1. What is the most promising development in health care that you have come across, and why?
The most promising development in healthcare today is the shift we’ve seen toward virtual and value-based care. It’s the silver lining of the COVID-19 pandemic. As an industry, we’ve known for a long time changes needed in both the way we deliver care and how we pay for it. The pandemic removed obstacles and generated momentum, both for technologies that can extend care beyond in-person settings as well as new financial models that better align incentives and reward quality. We have basically unclogged the innovation pipe in healthcare, and we have a very unique opportunity to make it better as a result.
2. How has your organization adapted during Covid times?
Through the pandemic, we have worked hard to evolve our capabilities to help our provider and payer clients respond effectively, while also empowering the end user with education, tools and intelligent connections. This has included deeper clinical integration with providers, the addition of virtual visit technologies and remote monitoring capabilities, expanded use of health advocates to help patients navigate the system and a deepening of our expertise to support our clients as they shift from fee-for-service to value-based care. We’ve also built upon our company’s proven track record of engaging women and their families and keeping them on healthy paths between physician visits. Finally, we’ve engineered better ways to ensure that analytics can thread seamlessly into provider workflows to assist better care decisions in real time.
3. What do you feel are the key drivers of health care transformation?
We are on the cusp of powerful, positive changes in healthcare. There are four main keys to success as we move forward. They are all equally important.
First, this transformation must be provider-led. We have to empower clinicians and care teams to perform at their optimum levels. At the end of the day, they have the relationship with the patient and are directly delivering care. We need to properly equip them so they can proactively support patients.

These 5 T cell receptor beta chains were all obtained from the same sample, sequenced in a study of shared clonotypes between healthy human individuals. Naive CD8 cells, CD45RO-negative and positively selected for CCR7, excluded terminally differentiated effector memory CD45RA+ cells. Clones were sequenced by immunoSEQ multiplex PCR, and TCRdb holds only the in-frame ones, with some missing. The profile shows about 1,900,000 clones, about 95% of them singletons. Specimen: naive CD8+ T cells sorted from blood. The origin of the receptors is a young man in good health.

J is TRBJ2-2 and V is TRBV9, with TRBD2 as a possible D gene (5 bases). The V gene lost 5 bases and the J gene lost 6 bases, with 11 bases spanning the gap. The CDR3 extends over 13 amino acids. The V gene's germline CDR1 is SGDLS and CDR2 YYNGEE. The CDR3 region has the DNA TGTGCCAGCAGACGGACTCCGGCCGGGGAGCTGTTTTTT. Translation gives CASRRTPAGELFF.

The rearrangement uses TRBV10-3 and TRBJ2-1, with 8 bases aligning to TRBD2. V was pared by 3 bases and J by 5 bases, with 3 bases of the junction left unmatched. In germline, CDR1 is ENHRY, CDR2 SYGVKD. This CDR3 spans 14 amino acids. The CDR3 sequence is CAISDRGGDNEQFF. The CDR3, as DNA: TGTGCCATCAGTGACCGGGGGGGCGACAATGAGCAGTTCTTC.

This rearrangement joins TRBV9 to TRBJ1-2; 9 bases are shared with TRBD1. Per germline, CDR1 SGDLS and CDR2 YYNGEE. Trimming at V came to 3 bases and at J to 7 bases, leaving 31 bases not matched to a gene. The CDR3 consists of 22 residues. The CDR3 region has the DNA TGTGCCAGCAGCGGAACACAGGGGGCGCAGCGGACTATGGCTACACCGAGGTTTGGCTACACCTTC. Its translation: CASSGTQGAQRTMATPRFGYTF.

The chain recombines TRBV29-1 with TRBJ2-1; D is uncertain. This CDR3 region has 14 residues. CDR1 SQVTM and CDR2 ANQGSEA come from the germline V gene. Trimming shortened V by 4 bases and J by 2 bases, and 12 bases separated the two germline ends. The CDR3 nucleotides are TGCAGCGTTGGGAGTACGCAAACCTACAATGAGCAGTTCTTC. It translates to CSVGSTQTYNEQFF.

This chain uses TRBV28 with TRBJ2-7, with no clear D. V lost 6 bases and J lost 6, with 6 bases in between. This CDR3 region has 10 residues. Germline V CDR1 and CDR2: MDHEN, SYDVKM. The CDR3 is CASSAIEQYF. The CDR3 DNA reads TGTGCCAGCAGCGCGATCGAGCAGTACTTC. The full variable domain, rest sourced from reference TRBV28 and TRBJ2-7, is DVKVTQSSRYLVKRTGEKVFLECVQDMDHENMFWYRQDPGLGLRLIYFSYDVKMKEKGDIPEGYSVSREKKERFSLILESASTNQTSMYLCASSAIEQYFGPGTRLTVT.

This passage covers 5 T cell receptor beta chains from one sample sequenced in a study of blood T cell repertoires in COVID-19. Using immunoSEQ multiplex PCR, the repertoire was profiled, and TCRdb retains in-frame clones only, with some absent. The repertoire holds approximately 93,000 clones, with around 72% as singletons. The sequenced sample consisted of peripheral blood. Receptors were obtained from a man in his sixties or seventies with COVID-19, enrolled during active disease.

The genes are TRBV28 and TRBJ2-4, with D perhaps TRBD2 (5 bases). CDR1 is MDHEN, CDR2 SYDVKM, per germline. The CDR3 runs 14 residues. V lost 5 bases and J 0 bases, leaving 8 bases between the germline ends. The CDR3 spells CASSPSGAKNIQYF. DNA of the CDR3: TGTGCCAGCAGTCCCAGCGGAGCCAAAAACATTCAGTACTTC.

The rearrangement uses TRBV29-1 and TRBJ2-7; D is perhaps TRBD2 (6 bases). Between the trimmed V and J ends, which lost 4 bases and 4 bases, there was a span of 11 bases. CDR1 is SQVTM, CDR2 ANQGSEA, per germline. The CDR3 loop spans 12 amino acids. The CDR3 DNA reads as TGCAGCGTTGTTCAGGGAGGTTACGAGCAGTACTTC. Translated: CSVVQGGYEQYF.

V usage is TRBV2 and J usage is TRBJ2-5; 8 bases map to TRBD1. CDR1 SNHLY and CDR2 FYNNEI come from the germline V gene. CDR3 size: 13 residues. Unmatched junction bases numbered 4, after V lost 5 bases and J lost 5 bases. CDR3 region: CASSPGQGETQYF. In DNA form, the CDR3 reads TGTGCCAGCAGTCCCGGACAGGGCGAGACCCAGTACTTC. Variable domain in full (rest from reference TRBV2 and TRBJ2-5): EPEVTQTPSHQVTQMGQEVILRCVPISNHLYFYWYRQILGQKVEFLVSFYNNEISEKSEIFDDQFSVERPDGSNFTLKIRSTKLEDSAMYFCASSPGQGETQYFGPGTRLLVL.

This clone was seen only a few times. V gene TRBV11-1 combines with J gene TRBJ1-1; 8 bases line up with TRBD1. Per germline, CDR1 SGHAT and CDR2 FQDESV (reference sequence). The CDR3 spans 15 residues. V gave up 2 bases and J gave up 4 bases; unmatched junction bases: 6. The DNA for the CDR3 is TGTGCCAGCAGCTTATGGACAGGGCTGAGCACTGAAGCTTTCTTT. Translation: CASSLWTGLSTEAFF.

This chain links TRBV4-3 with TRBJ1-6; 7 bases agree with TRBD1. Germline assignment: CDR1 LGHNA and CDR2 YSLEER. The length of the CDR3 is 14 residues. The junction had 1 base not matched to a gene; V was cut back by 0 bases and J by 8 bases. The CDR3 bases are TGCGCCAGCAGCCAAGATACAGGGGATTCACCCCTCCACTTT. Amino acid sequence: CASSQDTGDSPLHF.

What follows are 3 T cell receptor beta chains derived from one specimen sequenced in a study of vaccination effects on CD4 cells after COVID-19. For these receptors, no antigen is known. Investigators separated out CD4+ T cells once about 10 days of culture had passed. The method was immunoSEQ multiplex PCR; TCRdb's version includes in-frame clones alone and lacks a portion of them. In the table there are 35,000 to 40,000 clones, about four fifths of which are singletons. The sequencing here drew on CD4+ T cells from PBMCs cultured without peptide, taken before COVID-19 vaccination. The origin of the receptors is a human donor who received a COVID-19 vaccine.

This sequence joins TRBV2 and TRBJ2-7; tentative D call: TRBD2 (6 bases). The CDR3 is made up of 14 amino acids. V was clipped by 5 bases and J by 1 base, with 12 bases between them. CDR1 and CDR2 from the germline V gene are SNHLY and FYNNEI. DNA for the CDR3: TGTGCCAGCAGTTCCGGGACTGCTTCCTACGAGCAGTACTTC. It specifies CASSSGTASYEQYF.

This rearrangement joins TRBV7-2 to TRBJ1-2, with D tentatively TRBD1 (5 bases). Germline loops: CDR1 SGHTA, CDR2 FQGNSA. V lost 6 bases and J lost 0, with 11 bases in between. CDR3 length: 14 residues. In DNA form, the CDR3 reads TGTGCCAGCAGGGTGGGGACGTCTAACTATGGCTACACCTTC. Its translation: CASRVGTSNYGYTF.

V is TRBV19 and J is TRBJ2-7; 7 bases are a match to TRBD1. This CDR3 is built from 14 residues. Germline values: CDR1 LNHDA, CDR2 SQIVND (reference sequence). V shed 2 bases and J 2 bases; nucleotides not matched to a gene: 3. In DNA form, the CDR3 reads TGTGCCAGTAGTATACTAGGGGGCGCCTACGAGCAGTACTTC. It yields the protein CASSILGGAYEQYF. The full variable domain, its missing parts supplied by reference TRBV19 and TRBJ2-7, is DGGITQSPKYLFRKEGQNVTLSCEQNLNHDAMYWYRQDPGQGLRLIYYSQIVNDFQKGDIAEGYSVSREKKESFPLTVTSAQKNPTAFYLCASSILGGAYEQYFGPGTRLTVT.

Secondly, this movement must be tech-enabled. We have seen record levels of funding in digital health for the last several years. But we need to be better as an industry at deploying, integrating and leveraging these products and services. We are entering an era where a virtual-first approach to care is going to be the expectation.
All of these efforts must be focused on the patient. We always have to come back to the question, “Is this best for the patient?” As long as we continue to do what’s right for the individual, we’ll succeed as an industry.
Finally, we must be outcomes-based in our investments. This transformation should create real value. It should improve clinical and financial outcomes. It should improve the efficiency of care delivery. It should enhance both patient and provider satisfaction. Every dollar or minute we spend must be measurable and aligned with healing the system.
4. How do you think health care stakeholders can bring care closer to consumers/patients?
In order to bring, healthcare stakeholders closer to patients, we have to break down the historical silos between payers and providers. There has been a lot of talk about the need for this but far too little action. In the end, Wildflower has a vision of aligning all stakeholders around a woman and her family to provide personalized care at every age and stage of the family. Our platform effectively integrates providers, payers, employers and local community resources to simplify healthcare and make it far easier for every patient to navigate the system. Consumers are beginning to expect the same experience from healthcare that they enjoy in every other aspect of their lives. Collapsing silos and creating a simple, personalized journey for each patient would be a giant leap forward for our industry.
5 What motivates you to keep doing the work that you do?
Our organization’s mission is growing healthy families. It’s all we think about. To accomplish this mission, we have to better serve women, who are the chief health officers of families – representing decisions that account for 90 percent of healthcare spending in the US.
Women’s health is currently at a crossroads. Our maternal health outcomes in this country are not acceptable. Neither is the lack of health equity we see across the system. But all signs are pointing toward a brighter future, where moms from all walks of life can be surrounded by exactly the right type of support, including full consideration of their physical, emotional and social needs.We have an unprecedented level of optimism, both in terms of what we’re trying to accomplish in women’s health, as well as what the industry can do to improve how care is delivered to every American. This is a unique moment in time, and every day our team focuses on that truth to ensure we are acting with a sense of purpose and urgency.